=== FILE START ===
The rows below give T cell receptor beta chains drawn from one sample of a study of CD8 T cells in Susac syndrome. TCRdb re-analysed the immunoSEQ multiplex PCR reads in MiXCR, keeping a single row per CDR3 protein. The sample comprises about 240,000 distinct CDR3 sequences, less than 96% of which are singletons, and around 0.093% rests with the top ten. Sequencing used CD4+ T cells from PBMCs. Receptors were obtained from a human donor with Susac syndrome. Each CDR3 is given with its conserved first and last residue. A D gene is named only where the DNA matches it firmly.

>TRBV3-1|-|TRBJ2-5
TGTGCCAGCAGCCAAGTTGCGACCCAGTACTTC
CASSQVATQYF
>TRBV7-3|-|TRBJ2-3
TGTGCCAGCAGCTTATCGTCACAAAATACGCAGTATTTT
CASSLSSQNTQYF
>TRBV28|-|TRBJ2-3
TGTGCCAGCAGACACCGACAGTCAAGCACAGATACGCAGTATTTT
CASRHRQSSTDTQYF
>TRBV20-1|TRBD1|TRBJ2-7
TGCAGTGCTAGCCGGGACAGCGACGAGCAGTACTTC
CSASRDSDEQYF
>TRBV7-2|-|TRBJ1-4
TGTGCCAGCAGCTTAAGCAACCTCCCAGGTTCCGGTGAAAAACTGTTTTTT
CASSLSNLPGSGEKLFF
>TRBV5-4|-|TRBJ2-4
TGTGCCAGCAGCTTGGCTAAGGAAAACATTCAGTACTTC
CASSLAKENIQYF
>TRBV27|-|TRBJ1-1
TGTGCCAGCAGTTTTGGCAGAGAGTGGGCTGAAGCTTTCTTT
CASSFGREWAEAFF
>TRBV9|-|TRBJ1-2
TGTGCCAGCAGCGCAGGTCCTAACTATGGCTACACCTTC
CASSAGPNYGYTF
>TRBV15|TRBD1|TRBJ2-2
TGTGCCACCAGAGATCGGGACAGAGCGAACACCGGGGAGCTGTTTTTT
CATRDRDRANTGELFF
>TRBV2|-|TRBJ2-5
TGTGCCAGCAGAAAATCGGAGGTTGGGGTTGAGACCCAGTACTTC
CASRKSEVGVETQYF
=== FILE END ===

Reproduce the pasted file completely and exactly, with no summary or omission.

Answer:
The rows below give T cell receptor beta chains drawn from one sample of a study of CD8 T cells in Susac syndrome. TCRdb re-analysed the immunoSEQ multiplex PCR reads in MiXCR, keeping a single row per CDR3 protein. The sample comprises about 240,000 distinct CDR3 sequences, less than 96% of which are singletons, and around 0.093% rests with the top ten. Sequencing used CD4+ T cells from PBMCs. Receptors were obtained from a human donor with Susac syndrome. Each CDR3 is given with its conserved first and last residue. A D gene is named only where the DNA matches it firmly.

>TRBV3-1|-|TRBJ2-5
TGTGCCAGCAGCCAAGTTGCGACCCAGTACTTC
CASSQVATQYF
>TRBV7-3|-|TRBJ2-3
TGTGCCAGCAGCTTATCGTCACAAAATACGCAGTATTTT
CASSLSSQNTQYF
>TRBV28|-|TRBJ2-3
TGTGCCAGCAGACACCGACAGTCAAGCACAGATACGCAGTATTTT
CASRHRQSSTDTQYF
>TRBV20-1|TRBD1|TRBJ2-7
TGCAGTGCTAGCCGGGACAGCGACGAGCAGTACTTC
CSASRDSDEQYF
>TRBV7-2|-|TRBJ1-4
TGTGCCAGCAGCTTAAGCAACCTCCCAGGTTCCGGTGAAAAACTGTTTTTT
CASSLSNLPGSGEKLFF
>TRBV5-4|-|TRBJ2-4
TGTGCCAGCAGCTTGGCTAAGGAAAACATTCAGTACTTC
CASSLAKENIQYF
>TRBV27|-|TRBJ1-1
TGTGCCAGCAGTTTTGGCAGAGAGTGGGCTGAAGCTTTCTTT
CASSFGREWAEAFF
>TRBV9|-|TRBJ1-2
TGTGCCAGCAGCGCAGGTCCTAACTATGGCTACACCTTC
CASSAGPNYGYTF
>TRBV15|TRBD1|TRBJ2-2
TGTGCCACCAGAGATCGGGACAGAGCGAACACCGGGGAGCTGTTTTTT
CATRDRDRANTGELFF
>TRBV2|-|TRBJ2-5
TGTGCCAGCAGAAAATCGGAGGTTGGGGTTGAGACCCAGTACTTC
CASRKSEVGVETQYF